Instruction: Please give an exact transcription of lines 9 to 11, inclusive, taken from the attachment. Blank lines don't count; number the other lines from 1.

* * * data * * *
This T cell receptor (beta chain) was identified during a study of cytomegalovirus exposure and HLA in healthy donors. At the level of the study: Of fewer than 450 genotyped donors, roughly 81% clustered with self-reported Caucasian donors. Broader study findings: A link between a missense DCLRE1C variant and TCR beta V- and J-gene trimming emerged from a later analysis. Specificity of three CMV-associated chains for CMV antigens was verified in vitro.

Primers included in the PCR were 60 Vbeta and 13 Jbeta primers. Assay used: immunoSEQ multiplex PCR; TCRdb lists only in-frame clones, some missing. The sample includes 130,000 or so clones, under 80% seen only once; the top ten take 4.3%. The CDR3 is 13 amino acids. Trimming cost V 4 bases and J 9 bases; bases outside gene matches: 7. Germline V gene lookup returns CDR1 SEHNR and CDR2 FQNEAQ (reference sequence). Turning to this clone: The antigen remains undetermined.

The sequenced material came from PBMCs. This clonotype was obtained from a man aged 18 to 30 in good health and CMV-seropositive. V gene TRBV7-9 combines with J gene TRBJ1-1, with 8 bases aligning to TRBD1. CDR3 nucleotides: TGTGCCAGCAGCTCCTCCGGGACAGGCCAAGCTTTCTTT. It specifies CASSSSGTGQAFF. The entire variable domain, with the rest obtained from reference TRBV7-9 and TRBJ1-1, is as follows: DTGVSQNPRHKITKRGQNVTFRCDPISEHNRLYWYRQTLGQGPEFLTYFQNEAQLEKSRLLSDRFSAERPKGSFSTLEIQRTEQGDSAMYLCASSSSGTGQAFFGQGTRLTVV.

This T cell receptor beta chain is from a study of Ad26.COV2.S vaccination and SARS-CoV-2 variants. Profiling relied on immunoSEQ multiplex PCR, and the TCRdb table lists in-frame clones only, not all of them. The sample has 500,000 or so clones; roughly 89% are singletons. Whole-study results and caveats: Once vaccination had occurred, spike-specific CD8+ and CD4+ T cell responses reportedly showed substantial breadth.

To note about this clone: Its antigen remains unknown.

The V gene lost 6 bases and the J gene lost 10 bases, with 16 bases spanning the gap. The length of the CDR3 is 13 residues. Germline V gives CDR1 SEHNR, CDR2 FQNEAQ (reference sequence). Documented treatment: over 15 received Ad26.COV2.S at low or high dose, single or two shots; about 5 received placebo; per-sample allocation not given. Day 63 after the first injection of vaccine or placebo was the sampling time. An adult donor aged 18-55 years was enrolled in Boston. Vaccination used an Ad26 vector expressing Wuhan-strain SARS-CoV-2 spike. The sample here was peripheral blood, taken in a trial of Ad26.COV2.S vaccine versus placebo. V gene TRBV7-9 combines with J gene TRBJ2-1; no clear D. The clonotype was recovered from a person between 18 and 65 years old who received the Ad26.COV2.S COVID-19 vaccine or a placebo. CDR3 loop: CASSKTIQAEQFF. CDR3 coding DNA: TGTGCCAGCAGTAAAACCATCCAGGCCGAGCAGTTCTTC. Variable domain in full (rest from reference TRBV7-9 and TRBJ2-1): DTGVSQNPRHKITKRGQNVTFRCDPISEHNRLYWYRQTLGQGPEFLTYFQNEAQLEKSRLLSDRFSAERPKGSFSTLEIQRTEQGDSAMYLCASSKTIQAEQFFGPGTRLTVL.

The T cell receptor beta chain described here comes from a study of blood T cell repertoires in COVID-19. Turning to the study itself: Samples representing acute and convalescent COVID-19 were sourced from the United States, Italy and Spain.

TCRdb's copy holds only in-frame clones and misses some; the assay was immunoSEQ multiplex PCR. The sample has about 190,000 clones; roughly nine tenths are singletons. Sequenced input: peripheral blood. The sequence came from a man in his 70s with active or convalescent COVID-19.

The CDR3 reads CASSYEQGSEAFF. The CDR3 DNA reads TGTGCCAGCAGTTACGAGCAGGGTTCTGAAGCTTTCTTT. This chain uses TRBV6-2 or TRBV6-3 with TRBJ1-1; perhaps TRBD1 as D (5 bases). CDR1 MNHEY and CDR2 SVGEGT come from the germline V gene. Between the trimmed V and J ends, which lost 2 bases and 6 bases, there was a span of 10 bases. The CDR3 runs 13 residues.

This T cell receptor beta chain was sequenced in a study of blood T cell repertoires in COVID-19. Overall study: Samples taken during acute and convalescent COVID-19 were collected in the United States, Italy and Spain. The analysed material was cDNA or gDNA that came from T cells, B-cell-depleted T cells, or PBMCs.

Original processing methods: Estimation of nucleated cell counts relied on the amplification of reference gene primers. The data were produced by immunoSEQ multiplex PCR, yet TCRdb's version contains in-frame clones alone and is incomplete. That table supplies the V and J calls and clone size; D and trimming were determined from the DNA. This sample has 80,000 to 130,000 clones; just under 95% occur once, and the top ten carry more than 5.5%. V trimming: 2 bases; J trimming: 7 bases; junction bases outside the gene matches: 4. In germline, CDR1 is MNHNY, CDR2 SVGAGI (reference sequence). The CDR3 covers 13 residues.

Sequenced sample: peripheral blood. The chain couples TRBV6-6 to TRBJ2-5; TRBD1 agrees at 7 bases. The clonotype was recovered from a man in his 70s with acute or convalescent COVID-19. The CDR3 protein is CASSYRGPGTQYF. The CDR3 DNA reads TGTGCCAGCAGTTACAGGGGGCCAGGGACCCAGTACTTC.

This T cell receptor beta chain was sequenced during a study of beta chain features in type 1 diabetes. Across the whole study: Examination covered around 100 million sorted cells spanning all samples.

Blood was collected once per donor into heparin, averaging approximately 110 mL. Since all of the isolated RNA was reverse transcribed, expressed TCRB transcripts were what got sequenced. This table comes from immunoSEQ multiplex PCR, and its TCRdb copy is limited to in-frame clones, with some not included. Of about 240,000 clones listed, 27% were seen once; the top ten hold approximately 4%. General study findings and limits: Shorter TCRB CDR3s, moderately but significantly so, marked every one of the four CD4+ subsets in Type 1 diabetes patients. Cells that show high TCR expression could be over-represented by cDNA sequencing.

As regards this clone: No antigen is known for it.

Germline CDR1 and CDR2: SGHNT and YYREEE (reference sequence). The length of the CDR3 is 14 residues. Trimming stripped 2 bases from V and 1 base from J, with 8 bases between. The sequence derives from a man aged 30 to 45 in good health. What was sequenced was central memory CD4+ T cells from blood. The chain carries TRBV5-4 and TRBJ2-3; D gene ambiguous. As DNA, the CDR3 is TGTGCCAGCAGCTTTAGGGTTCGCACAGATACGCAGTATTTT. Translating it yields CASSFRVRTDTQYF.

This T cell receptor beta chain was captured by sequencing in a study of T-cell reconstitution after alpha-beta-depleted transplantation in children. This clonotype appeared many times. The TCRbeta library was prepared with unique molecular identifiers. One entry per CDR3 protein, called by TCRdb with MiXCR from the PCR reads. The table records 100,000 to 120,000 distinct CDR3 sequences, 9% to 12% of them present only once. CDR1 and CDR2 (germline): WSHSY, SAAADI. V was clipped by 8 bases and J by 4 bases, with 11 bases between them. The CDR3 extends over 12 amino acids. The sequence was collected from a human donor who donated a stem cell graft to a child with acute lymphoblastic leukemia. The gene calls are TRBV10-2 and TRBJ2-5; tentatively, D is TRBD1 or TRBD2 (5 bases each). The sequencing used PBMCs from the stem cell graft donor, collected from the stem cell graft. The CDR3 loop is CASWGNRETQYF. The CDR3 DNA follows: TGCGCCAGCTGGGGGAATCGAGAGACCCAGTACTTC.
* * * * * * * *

The CDR3 reads CASSYEQGSEAFF. The CDR3 DNA reads TGTGCCAGCAGTTACGAGCAGGGTTCTGAAGCTTTCTTT. This chain uses TRBV6-2 or TRBV6-3 with TRBJ1-1; perhaps TRBD1 as D (5 bases). CDR1 MNHEY and CDR2 SVGEGT come from the germline V gene. Between the trimmed V and J ends, which lost 2 bases and 6 bases, there was a span of 10 bases. The CDR3 runs 13 residues.

This T cell receptor beta chain was sequenced in a study of blood T cell repertoires in COVID-19. Overall study: Samples taken during acute and convalescent COVID-19 were collected in the United States, Italy and Spain. The analysed material was cDNA or gDNA that came from T cells, B-cell-depleted T cells, or PBMCs.

Original processing methods: Estimation of nucleated cell counts relied on the amplification of reference gene primers. The data were produced by immunoSEQ multiplex PCR, yet TCRdb's version contains in-frame clones alone and is incomplete. That table supplies the V and J calls and clone size; D and trimming were determined from the DNA. This sample has 80,000 to 130,000 clones; just under 95% occur once, and the top ten carry more than 5.5%. V trimming: 2 bases; J trimming: 7 bases; junction bases outside the gene matches: 4. In germline, CDR1 is MNHNY, CDR2 SVGAGI (reference sequence). The CDR3 covers 13 residues.